Yesterday I outlined the 5 magical secrets to making money via online video. I made it up while driving to NYC from my rural PA home, and used a forced “NALTS” acronym. It was the only way I’d remember it on stage at the Digital Content NewFront, and I still had to check my hat lid, where I had written them down as an emergency.
Hopefully the audience remembers these tips more than my pratfall, fart machine, and spinning beer caps.
You can also check out my free eBook (“How to Become Popular on YouTube Without Any Talent“).
- Nickle: Keep it cheap. The “one man band” will always do better than a crew. I couldn’t have quit my day job if I had to share my YouTube revenue with a writer, editor, producer, agent and actors. Just me, a camera, and unpaid “actors.”
- Amplify: There’s no online-video “prime time.” A homepage video on YouTube won’t guarantee an audience. You need to promote, collaborate, get involved with the community (the eBook gives you tips).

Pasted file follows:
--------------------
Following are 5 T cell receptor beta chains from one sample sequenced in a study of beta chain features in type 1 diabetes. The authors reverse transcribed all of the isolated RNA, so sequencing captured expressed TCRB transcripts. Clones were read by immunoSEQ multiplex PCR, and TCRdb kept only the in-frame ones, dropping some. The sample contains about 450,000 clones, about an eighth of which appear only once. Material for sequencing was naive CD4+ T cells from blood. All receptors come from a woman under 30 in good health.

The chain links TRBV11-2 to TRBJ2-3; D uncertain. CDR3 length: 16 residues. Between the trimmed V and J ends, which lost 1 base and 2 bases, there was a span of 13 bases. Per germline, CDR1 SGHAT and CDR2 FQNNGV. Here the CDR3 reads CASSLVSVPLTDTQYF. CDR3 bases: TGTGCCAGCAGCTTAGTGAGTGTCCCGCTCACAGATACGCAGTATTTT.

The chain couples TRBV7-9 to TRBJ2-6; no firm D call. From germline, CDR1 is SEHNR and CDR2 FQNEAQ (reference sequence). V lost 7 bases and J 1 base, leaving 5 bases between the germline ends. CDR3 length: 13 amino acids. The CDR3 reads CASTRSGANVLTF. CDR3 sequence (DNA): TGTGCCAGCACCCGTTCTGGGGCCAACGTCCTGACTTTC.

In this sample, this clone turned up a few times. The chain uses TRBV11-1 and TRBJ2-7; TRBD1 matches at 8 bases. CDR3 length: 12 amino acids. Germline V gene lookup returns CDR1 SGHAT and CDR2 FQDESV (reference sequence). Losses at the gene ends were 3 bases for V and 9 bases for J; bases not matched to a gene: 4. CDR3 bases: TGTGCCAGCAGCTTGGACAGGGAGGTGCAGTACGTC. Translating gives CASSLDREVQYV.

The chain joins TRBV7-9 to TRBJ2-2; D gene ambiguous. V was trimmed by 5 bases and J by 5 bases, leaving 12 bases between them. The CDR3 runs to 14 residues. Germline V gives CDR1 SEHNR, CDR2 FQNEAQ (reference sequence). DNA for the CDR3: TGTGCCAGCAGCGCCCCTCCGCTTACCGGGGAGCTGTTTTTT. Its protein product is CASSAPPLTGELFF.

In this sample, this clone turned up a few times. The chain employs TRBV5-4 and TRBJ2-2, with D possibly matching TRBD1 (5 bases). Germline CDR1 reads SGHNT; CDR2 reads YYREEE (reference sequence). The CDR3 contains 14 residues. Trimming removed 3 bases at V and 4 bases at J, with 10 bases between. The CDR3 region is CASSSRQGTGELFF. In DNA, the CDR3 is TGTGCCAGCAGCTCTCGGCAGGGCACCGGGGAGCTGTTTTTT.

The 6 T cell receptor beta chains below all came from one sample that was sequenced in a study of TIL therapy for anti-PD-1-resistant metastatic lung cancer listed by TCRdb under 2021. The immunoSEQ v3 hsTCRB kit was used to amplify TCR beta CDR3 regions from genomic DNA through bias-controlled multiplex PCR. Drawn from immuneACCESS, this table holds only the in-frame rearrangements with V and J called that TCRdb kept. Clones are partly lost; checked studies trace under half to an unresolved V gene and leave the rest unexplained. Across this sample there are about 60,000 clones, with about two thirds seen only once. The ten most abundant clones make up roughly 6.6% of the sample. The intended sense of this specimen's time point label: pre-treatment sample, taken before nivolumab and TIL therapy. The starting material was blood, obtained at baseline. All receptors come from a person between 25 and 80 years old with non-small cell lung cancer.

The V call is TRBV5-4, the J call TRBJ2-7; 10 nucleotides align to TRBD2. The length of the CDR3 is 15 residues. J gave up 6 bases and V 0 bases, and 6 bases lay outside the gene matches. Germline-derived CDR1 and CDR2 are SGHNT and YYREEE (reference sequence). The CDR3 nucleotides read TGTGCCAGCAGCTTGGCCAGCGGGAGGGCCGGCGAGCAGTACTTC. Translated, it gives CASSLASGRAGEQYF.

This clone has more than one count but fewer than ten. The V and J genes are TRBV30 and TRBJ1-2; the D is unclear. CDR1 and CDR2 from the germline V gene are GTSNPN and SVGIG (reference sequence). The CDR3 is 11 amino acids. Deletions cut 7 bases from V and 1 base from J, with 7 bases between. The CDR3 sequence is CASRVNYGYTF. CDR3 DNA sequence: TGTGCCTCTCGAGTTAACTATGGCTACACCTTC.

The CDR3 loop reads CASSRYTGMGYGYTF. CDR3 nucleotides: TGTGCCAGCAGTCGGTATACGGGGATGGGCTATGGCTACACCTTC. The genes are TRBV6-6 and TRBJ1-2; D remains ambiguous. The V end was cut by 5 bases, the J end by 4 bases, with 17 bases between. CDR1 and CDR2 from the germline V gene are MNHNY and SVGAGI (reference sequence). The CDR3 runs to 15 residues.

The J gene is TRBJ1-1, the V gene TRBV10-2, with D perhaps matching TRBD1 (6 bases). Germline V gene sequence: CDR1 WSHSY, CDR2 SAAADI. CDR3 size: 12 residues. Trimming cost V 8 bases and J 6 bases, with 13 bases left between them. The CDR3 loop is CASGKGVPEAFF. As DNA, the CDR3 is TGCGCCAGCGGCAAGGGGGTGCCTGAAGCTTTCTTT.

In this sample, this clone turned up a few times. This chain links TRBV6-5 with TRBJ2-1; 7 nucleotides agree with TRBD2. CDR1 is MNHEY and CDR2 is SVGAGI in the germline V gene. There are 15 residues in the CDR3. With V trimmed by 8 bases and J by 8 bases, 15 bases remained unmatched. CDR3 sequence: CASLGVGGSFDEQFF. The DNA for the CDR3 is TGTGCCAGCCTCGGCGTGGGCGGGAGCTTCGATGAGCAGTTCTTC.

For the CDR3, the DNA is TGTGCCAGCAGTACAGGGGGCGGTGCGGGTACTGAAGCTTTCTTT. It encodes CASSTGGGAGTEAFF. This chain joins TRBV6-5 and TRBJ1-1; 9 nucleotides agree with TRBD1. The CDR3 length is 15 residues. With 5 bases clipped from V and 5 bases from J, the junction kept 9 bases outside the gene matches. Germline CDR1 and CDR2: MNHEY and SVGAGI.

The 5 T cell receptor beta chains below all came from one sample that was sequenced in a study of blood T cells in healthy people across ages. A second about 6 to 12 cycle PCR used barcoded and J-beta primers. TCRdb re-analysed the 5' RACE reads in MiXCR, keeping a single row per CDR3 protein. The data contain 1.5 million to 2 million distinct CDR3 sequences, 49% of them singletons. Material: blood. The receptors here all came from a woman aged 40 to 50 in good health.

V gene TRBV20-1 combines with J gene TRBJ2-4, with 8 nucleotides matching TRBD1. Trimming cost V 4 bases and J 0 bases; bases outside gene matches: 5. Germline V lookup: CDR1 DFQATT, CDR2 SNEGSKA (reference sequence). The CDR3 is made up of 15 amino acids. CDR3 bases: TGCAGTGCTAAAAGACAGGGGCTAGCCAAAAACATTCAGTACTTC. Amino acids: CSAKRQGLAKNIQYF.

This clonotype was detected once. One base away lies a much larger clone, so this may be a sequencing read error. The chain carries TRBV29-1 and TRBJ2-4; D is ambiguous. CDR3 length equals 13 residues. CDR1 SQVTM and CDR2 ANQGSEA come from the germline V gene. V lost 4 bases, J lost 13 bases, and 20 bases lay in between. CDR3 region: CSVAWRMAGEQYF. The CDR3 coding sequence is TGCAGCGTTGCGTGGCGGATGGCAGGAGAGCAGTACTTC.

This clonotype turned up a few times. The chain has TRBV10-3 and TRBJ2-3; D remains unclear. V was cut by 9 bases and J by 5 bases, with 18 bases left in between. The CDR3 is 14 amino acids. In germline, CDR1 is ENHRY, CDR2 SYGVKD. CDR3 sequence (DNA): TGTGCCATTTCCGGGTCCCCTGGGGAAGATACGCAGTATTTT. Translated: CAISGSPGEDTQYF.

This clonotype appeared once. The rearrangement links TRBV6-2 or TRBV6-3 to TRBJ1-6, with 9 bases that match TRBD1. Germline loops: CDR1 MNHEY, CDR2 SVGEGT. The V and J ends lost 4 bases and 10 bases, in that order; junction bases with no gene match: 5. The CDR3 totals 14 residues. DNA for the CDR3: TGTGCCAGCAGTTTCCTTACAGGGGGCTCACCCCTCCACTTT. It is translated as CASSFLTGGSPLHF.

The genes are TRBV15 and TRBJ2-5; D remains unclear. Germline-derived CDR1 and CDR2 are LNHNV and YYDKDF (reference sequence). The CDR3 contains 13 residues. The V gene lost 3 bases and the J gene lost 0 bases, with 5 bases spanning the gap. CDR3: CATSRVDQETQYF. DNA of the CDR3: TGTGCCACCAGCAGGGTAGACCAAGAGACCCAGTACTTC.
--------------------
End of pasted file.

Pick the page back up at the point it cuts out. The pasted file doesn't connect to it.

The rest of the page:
- Listen: It’s not distribution it’s dialogue. Listen, react, talk back. Don’t “Oprahize” YouTube and use online-video for trailers. Get on camera and interact with the audience. Do collaborations with other famous peeps.
- Theater: Go where the crowds are: Be in Regal not a tiny cinema. Fish where the fish are. YouTube. Use TubeMogul to post more broadly, but no f’ing microsites. As a marketer, I want my ad on the highway, not on some rest stop.
- Sponsor: Bring your own sponsor. The money on CPM buys isn’t as interesting. Build content that’s entertaining but targeted to a niche that advertisers want to reach (moms, cooks, fisherman, financial, whatever). You can’t get a sponsor easily unless you have an audience, and if you’d rather let someone else hunt for the sponsor than check out Hitviews (disclaimer: I am its chief strategical officer).
There. Now go get rich. But as a reminder, if you’re focused on making money I would advise writing blogs about mortgage or investing. It’s very hard still to profit via online video, whether you’re talented or not.
I’m clearly motivated by sources other than money. I’ll have to ask a therapist what those motivations are.